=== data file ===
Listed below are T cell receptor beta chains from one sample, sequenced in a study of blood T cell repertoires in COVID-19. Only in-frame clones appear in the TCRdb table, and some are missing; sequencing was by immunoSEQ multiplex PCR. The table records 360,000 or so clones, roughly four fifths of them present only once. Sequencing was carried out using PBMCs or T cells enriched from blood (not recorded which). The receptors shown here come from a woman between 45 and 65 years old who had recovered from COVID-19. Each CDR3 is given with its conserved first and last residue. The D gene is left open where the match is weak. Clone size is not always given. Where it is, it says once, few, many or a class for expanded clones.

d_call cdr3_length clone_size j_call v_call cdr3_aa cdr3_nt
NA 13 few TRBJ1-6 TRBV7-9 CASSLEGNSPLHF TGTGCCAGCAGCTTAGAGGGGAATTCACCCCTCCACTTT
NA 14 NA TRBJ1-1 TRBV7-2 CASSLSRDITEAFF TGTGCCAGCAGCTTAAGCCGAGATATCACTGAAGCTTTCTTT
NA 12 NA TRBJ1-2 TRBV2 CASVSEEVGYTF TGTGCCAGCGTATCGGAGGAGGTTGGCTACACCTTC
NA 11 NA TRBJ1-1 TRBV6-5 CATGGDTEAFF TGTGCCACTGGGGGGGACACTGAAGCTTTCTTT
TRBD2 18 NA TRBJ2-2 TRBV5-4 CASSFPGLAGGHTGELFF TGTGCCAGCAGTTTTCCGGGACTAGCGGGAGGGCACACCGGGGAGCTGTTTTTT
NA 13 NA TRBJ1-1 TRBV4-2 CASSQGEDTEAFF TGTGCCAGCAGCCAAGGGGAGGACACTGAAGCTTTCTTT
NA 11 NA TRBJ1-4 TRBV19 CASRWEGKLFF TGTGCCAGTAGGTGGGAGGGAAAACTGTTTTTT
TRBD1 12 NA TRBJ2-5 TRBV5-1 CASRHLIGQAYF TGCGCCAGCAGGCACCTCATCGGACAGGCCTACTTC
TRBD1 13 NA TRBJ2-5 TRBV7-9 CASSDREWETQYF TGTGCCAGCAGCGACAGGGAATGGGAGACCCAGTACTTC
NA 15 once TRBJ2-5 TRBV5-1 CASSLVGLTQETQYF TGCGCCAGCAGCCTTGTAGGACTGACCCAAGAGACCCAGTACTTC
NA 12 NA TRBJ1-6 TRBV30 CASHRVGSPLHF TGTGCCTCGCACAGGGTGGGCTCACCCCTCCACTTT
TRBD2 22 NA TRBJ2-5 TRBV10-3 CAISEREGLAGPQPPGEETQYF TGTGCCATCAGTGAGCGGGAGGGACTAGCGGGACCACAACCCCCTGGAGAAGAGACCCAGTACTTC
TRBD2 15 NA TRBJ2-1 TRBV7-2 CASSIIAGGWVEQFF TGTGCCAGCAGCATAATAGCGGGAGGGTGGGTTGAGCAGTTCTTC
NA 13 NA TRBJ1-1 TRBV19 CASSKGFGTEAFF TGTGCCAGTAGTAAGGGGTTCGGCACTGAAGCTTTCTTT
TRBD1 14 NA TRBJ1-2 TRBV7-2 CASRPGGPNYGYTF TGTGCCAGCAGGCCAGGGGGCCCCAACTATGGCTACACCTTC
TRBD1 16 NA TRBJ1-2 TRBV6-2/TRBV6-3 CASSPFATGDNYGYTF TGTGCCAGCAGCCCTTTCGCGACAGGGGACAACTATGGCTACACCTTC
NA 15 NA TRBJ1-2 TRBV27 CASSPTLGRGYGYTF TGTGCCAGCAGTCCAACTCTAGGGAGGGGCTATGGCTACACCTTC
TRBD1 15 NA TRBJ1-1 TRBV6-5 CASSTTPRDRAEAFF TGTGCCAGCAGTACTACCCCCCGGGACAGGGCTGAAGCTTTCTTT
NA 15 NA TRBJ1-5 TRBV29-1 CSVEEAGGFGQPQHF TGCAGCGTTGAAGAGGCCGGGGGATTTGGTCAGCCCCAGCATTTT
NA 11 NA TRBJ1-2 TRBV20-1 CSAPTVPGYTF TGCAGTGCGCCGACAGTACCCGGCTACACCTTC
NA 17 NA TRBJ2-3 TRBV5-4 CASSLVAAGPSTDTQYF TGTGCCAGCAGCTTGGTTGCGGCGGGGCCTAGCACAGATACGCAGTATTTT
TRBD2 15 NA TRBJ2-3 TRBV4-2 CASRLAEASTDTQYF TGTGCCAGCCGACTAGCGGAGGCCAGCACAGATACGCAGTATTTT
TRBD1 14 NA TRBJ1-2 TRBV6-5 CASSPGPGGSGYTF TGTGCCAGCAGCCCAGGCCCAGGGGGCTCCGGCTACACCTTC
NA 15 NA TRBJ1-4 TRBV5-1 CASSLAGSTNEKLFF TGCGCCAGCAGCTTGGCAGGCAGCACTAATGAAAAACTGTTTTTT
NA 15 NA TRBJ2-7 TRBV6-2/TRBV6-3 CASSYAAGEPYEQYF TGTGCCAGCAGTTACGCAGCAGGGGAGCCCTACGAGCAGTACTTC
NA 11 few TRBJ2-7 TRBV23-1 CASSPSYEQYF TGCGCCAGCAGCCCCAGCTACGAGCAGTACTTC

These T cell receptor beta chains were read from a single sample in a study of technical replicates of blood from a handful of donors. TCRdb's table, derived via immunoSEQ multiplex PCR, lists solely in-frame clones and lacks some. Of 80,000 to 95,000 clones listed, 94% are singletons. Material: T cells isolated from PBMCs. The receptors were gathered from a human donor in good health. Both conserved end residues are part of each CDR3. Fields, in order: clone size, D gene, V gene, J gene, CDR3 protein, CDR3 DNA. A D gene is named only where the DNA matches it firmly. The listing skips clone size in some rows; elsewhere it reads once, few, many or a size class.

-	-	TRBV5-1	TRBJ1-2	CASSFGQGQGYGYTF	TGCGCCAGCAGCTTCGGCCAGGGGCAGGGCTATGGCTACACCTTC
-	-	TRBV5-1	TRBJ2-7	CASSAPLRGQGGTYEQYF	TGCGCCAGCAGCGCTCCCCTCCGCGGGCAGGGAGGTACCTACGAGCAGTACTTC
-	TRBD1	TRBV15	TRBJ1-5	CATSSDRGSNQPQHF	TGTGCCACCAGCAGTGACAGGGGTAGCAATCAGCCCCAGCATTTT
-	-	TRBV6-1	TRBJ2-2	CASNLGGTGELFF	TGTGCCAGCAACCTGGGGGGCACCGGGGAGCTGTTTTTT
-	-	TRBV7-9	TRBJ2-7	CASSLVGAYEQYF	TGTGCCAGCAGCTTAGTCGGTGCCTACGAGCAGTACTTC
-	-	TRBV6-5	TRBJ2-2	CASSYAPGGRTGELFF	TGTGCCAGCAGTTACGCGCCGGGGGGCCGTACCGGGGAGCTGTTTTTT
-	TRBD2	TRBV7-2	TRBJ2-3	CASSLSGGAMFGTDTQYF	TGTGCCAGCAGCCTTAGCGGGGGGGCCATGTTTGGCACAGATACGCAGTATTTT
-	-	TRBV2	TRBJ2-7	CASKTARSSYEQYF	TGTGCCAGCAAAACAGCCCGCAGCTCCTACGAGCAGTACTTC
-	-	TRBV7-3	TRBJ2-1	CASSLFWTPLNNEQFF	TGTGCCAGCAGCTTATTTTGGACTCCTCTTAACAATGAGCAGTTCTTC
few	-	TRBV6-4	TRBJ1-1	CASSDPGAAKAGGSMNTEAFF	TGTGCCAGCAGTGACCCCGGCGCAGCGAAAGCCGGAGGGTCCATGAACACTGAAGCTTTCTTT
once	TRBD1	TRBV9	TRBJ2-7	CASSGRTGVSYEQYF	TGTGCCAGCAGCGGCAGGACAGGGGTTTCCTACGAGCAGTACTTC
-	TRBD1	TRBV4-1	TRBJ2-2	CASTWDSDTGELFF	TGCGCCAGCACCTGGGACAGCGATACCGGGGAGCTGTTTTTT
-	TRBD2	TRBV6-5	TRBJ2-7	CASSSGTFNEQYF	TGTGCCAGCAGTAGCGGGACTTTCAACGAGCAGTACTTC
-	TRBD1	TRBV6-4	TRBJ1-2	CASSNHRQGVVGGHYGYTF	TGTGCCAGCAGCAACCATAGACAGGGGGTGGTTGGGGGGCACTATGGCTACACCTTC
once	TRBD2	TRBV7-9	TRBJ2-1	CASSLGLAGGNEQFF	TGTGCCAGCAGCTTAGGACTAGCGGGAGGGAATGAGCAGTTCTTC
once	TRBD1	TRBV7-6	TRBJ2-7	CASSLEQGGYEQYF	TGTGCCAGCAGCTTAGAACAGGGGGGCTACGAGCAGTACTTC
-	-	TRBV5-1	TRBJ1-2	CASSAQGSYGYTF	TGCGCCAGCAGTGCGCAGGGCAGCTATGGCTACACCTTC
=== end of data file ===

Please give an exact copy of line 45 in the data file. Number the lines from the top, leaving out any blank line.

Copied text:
once	TRBD1	TRBV7-6	TRBJ2-7	CASSLEQGGYEQYF	TGTGCCAGCAGCTTAGAACAGGGGGGCTACGAGCAGTACTTC